were made. A considerable number
were entirely blank without the cross
mark or anything else, and. of course,
were void. In the second ward Bome
ballots show all names of candidates
scratched out except those the voter
intended to vote for, but had
no cross marks. There were a num
ber of ballots blank in this ward also.
In one case the would-be voter wrote
his name across the back of the ballot
and this was all he did. Of course it
could not be counted. In the third
ward the spoilt ballots were either blank
or crosB marks had been made opposite
all the names printed on the ballot.
The ballots lost in these ways aggre
gate enough to have changed the result
in the case of every candidate where
there was opposition except recorder, if
they had been oast directly for the un
successful candidates, but the probabil
ities are that the proportion of votes for
and against candidates would nave been
kept up in the case of tiiese wasted bal
lots, as is shown in the good ballots, so
that the result would have been about
Will Lose Her Weather Sharp.
Bismarck Tribune: About eight
months ago the North Dakota state
weather bureau, in co-operation with
United States agricultural department,
was established at Bismarck, and since
that time Observer W. H. Fallon of the
Bismarck signal office,
devoted a great
deal of time and attention in extend
ing the work over the state and securing
observers. After getting the bureau
thoroughly established, crop and weather
correspondents stationed in every county
and the work mapped out for the coming
year an order comes from Uncle Jerry
Rusk to move headquarters to Grand
Forks, where "Secretary McGinnis of the
Chamber of commerce in that city will
have charge." According to the tele
grams McGinnis who was once in the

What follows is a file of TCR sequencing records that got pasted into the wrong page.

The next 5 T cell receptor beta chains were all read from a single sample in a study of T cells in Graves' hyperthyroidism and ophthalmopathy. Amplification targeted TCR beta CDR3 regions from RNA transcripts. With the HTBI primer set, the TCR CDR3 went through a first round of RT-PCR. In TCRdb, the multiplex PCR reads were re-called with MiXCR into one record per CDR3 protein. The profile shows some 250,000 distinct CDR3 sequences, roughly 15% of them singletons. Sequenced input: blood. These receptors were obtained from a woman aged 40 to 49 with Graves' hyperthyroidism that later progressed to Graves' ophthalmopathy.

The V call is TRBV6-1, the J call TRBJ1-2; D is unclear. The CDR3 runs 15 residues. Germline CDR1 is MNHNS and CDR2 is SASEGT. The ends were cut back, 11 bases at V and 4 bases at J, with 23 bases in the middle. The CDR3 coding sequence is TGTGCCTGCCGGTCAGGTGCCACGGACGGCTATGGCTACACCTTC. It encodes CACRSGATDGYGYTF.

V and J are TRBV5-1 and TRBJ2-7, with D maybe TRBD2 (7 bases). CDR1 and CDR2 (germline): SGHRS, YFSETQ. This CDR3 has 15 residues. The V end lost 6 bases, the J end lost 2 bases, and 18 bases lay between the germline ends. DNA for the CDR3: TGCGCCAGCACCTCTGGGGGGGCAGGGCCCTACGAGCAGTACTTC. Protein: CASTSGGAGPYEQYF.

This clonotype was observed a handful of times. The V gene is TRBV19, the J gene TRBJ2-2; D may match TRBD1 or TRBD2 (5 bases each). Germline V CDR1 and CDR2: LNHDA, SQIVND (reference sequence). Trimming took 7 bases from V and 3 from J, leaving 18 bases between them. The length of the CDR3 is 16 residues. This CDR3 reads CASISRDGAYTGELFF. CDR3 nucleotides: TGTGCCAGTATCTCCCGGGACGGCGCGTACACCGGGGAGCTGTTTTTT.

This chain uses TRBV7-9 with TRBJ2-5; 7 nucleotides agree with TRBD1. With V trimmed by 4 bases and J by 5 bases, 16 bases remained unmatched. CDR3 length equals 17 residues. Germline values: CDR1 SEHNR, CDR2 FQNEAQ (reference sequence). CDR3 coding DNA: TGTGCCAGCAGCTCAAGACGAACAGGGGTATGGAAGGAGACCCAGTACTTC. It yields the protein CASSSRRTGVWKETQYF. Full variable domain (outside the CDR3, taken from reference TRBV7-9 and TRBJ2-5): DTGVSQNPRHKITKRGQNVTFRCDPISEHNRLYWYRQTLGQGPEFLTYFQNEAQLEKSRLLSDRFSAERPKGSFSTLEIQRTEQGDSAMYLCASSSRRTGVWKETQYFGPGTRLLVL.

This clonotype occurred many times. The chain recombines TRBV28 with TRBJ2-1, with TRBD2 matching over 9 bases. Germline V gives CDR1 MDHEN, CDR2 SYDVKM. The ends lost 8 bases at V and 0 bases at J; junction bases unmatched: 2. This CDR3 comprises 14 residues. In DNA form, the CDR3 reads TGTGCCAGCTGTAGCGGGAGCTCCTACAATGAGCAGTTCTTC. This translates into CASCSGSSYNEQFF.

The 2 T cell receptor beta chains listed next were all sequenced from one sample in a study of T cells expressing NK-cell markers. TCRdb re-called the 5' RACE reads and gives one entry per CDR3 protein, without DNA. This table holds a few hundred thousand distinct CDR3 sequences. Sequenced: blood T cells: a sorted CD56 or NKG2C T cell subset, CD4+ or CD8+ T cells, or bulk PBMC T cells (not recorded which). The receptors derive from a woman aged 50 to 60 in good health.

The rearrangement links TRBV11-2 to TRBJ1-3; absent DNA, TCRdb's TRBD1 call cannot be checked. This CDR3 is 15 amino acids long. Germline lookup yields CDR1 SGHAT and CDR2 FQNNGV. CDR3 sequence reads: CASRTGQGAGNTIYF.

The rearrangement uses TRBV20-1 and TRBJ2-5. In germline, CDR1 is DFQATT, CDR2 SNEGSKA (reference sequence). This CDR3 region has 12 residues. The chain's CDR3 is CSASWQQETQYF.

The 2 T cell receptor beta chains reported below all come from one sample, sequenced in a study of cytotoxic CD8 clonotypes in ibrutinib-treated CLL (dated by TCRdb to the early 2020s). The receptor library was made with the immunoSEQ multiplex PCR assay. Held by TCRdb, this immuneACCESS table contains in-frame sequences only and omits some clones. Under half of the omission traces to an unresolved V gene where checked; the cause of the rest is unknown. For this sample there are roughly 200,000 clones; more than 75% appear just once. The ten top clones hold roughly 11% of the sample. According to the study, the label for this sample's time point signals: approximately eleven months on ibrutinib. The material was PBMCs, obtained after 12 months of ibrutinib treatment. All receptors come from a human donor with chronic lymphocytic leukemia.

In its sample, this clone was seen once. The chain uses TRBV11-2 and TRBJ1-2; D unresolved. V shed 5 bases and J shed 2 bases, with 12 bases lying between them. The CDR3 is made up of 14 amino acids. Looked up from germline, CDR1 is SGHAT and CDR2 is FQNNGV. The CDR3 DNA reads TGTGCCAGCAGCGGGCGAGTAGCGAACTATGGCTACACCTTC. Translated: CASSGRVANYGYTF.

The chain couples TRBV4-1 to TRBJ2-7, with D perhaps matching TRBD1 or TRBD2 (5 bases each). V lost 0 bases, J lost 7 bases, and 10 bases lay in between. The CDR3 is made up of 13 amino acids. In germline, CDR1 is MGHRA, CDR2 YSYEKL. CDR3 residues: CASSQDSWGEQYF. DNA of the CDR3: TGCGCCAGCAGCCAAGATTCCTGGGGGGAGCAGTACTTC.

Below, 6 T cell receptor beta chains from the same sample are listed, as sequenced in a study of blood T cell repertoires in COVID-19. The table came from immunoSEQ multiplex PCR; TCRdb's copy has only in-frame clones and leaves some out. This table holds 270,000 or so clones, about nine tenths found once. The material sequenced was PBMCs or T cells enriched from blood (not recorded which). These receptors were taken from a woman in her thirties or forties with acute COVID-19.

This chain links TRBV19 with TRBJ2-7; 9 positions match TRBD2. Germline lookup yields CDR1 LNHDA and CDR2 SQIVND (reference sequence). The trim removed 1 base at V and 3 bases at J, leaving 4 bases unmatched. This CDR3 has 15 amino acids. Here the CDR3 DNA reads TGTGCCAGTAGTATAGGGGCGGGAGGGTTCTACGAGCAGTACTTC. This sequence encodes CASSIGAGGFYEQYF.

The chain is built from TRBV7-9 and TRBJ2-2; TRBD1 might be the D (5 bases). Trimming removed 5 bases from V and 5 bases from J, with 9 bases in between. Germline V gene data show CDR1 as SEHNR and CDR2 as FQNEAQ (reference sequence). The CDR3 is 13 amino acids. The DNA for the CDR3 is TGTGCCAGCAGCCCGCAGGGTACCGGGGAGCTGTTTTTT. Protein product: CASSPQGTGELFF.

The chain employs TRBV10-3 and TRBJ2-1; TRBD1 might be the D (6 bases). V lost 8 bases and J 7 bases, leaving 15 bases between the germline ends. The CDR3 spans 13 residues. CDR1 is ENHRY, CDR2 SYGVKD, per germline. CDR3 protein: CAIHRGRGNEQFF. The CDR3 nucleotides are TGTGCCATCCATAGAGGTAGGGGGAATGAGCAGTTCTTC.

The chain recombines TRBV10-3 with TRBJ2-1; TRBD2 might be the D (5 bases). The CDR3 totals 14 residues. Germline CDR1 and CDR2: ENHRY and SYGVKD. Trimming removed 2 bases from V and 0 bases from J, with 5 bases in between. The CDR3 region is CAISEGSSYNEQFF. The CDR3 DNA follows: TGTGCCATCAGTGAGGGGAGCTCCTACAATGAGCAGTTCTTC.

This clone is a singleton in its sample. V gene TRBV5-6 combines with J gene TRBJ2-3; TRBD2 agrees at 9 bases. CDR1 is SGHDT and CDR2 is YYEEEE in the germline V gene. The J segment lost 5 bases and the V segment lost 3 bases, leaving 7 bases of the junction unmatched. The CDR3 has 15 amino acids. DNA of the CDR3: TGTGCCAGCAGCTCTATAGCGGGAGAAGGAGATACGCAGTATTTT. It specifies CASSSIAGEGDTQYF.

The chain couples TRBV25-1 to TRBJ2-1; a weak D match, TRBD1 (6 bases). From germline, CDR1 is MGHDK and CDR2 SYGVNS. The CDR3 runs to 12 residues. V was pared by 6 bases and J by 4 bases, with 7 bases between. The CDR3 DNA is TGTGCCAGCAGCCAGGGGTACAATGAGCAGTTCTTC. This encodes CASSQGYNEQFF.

signal service, went down to Washing
ton, saw the senators, told 'em what he
wanted and got it. That the capital is
the proper place for the headquarters of
this service cannot be questioned. Here
is the office of the commissioner of agri
culture and labor in the same line of
business—collecting crop reports and
sending the information broadcast
throughout the land, the telegraph fa
cilities are unexcelled. It would not
seem quite so extraordinary if the state
service had been established at Fargo in
connection with agricultural college and
experimental station, bnt to take it from
Bismarck to Grand Forks is entirely un
The Republican Committee.
R. E. Wallace returned from Grand
Forks Saturday, where he attended the
meeting of the republican oentral com
mittee of which he is the member for
this distriot. He took a prominent part
in the proceedings and advocated the
basing of the representation in the state
convention on the lowest vote for a re
publican candidate at the last state
election. This was overruled although
it Drought out a good deal of discussion.
The member from Stutsman county is
said to have given the committee
a solid little talk in which the interests of
the republicans throughout the state
were advocated strongly,
in preference to
some local issne arising in the counties.
The counties will be allowed to call their
own conventions at the time deemed
most convenient for the farmers. In
most of the oountiee this can be done,
without causing any inconvenience on
account of seeding.
In the location- of the place for the
convention. Valley City was a candidate,
and all of the western delegates were for
Valley City, but the the upper counties
wanted it at Grand Forks and there it
Odd Fellows at Oakes.
Twenty-seven members of Jamestown
lodge, I. O. O. F., went to Oakes Thurs
day morning to assist in instituting a
lodge of the order at that place. The
Jamestown degree team took charge of
the work, in obedience to a call from the
grand master, and all acquitted them
selves with credit. Seventeen new candi
dates were initiated and advanced to the
third degree during the afternoon and
evening, Supt. McCabe kindly causing
the north bound train to be held until
2:45 Friday morning,to accommodate the
delegation from this city. Lisbon,
LaMoure and Luddeu lodges were
also well represented at the meeting, and
assisted in conferring some of the de
grees. Nifie delegates from Fredenck,
South Dakota, drove over in the evening
to en jov the occasion, and participated
in the banquet at midnight. The James
town boys report an elegant time, and
bespeak Bucoess for Oakes lodge No. 40